History of the AHL and the Calder Cup

A history of the AHL and the Calder Cup should go back to 1936 when the Canadian-American Hockey Little league and the International Handbags League merge to form the International American Dance shoes League. The league commences play with two categories of four teams each. The Can-Am teams (Springfield, Philadelphia, Providence and Fresh Haven) make up the West division and the IHL teams (Buffalo, Syracuse, Pittsburgh and Cleveland) make up the East section. amazon

Disaster strikes eleven game titles into the season when the Buffalo Bison’s industry burns to the surface and the Bisons are forced to drop away. The Calder Cup (named after the NHL’s first president, Frank Calder who also helped in the formation the AHL) becomes the trophy awarded to the League Champions, after a playoff between two division champions. The recently established leagues first Calder Glass Champion in 1937 is the Syracuse Stars. The Calder Cup is today the second oldest trophy to be competed for in professional hockey. In 1940 the word “International” is dropped and the league is now legally called the American Tennis League. 

The first twenty five years were a period of relative prosperity and progress for the AHL. The League operated solely in the U. S. A. until the addition of the Quebec Aces in the 50s and the Montreal Voyageurs in 69. Although franchises were lost or moved, by 69 there was an overall total of twelve clubs with the American Dance shoes League.

The late 1960s’ and through the 70s’ were a tough time for the AHL. The NHL started to grow in 1967 and the WHA was formed in 1972 creating heavy competition for players. Salaries jumped and put a major financial strain on the AHL franchises. In the 3 year period from mid 1970s to 1977 six of the leagues twelve clubs folded. The league itself was in danger of collapse until unexpectedly the rival North American Dance shoes League folded just before the start of the 1977-78 season. Also, about the same time the Philadelphia Flyers entered the AHL as owners of the new Maine Mariners franchise and fortunes for the American Hockey Group started to turn.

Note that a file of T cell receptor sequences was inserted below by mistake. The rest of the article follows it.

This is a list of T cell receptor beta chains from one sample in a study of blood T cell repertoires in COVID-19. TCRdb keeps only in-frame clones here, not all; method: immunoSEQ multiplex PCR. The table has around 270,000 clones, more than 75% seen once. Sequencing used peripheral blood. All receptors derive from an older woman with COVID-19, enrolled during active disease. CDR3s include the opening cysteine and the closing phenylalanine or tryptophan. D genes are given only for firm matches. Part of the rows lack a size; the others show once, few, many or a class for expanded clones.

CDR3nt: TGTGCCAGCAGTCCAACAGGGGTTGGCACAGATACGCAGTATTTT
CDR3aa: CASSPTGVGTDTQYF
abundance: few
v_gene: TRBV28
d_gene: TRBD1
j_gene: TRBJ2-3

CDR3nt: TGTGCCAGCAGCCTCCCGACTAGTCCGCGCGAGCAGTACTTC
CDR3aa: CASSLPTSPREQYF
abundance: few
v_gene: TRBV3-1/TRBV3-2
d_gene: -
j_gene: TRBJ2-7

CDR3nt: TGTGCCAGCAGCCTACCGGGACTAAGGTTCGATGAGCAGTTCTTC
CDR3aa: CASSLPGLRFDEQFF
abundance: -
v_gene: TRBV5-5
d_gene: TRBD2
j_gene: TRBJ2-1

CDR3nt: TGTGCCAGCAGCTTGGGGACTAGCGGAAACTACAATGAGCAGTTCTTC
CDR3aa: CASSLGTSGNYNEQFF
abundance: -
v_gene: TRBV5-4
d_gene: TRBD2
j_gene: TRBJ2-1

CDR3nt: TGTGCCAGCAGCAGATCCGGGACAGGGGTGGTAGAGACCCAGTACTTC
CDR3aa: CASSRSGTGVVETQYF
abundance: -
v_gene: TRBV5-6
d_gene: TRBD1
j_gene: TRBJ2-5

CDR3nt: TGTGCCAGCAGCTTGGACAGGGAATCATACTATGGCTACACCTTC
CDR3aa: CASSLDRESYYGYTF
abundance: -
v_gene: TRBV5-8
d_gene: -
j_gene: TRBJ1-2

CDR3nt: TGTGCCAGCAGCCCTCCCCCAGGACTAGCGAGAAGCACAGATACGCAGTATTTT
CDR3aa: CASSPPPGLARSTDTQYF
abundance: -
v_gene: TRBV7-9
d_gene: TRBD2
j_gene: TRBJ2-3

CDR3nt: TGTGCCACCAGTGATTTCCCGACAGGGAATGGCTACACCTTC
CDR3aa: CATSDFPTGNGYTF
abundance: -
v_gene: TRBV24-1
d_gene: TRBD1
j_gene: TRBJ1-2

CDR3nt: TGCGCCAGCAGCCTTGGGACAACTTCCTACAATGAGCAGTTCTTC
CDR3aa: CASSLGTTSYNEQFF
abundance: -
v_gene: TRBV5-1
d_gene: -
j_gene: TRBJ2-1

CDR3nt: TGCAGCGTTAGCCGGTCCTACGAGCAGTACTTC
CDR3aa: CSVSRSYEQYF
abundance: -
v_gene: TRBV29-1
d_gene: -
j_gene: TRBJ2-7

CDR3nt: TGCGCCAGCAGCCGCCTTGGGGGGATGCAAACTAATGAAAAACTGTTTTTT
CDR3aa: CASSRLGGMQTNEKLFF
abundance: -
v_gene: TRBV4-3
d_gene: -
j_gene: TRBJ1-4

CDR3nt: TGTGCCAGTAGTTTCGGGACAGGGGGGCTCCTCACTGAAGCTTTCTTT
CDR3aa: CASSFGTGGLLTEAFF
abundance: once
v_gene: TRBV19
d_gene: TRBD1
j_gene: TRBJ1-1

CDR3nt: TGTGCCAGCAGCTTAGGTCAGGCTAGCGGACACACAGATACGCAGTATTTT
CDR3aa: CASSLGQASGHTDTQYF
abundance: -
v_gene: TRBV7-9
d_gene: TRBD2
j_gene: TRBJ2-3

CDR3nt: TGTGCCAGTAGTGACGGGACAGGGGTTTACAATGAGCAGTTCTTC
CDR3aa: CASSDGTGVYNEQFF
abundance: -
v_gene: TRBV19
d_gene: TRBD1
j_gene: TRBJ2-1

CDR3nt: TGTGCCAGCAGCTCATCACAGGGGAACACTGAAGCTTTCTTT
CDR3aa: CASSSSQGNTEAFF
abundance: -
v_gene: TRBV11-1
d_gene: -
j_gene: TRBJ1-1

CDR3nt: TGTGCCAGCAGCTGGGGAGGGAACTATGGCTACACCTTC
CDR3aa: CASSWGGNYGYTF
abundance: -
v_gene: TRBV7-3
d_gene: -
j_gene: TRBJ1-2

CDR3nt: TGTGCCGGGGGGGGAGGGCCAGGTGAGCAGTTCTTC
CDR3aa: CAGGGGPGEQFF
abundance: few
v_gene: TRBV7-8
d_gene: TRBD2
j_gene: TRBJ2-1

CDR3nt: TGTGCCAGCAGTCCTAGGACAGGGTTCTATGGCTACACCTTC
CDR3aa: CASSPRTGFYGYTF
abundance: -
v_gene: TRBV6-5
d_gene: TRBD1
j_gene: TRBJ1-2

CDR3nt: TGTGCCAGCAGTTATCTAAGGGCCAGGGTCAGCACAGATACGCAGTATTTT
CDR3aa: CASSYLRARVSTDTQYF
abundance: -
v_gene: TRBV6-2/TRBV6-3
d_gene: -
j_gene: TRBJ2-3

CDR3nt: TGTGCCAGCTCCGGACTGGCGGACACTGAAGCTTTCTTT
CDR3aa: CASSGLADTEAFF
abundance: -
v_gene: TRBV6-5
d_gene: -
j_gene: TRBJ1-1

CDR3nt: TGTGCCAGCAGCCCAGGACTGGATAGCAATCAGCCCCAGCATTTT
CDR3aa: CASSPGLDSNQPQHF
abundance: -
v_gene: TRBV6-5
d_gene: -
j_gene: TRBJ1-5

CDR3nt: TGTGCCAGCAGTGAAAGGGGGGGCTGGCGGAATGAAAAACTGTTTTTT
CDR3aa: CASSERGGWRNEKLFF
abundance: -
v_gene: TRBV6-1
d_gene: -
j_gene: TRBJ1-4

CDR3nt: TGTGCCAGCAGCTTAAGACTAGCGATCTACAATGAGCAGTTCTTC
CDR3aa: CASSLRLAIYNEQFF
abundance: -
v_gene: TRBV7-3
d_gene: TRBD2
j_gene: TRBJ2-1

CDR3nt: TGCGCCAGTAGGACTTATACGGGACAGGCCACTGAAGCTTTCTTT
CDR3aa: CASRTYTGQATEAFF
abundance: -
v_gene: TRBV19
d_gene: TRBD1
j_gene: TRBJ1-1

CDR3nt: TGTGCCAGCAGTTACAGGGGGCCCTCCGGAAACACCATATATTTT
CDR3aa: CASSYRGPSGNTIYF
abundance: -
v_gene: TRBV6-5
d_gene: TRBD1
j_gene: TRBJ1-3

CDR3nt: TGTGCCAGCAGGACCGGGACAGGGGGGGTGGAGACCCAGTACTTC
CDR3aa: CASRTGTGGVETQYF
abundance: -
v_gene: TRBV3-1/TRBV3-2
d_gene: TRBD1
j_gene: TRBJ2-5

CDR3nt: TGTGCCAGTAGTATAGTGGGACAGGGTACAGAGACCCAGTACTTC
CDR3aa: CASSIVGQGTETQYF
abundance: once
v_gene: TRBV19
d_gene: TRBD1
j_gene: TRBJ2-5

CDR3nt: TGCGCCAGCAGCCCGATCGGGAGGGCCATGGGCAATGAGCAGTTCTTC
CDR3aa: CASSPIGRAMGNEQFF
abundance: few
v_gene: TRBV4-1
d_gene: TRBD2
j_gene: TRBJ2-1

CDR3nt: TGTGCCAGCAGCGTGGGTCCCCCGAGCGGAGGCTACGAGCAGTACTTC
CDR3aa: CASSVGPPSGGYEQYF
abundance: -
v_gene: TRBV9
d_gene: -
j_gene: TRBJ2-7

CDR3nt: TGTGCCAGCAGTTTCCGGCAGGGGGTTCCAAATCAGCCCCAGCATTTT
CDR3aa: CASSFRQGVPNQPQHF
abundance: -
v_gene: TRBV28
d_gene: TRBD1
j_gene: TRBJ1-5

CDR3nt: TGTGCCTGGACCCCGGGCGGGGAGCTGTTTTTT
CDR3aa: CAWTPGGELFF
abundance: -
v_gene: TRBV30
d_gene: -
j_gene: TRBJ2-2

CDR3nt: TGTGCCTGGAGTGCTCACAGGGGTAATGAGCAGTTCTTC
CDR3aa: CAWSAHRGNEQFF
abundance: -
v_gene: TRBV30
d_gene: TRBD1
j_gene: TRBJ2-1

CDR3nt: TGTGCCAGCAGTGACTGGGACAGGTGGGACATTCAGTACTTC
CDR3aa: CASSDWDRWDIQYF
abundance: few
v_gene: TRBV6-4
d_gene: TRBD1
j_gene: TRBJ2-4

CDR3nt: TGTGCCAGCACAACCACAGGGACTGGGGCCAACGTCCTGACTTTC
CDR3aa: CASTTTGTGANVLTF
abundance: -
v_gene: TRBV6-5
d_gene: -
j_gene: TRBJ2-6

The WHA ceased to are present in 1979 when four of its remaining half a dozen teams joined the NHL and the last two folded. With this lower in competition the AHL continued to expand continuously until they had 20 teams by the 12 months 2000. In 2001 the International Hockey League folded away after fifty six months and the AHL assimilated six of the clubs. Today the AHL acts as the principal development category for the NHL and operates with a total of thirty teams, four in Canada and dua puluh enam in the U. T., and each of them either owned by or affiliated with an NHL team.

Many young players get started their professional jobs in the American Handbags League before moving frontward to NHL stardom and induction into the NHL Legendary book. A total of twenty seven players including Johnny Bower, Terry Sawchuk, Emile Francis, Gerry Cheevers, Al Arbour, Andy Bathgate, Larry Robinson, Doug Harvey and Patrick Roy have won the Calder Cup and gone onto NHL Hall of Recognition careers. Over 100 players and coaches such as Ace Bailey, Brian Engblom, Butch Goring, Adam Pénible, Peter Mahovlich, Kirk Maltby, Fred Shero, Brian Skrudland and Dennis Seidenberg have won the two Calder Glass and the Stanley Glass.

There have been an overall total of 122 different cities or team names in the AHL at one time yet another. Twenty seven different cities experienced a team win the Calder Glass. Of the eight original franchises only two still exist, albeit under different names – The Providence/Rhode Island Reds are now the Connecticut Whale and the Springfield Indians are currently the Peoria Rivermen. The Hershey Bears were the first expansion business in 1938 and are the only franchise to have operated continually after that in the same city with the same name. The Hershey Bears have won a total of eleven championships, the most in a brief history of the AHL and Calder Glass.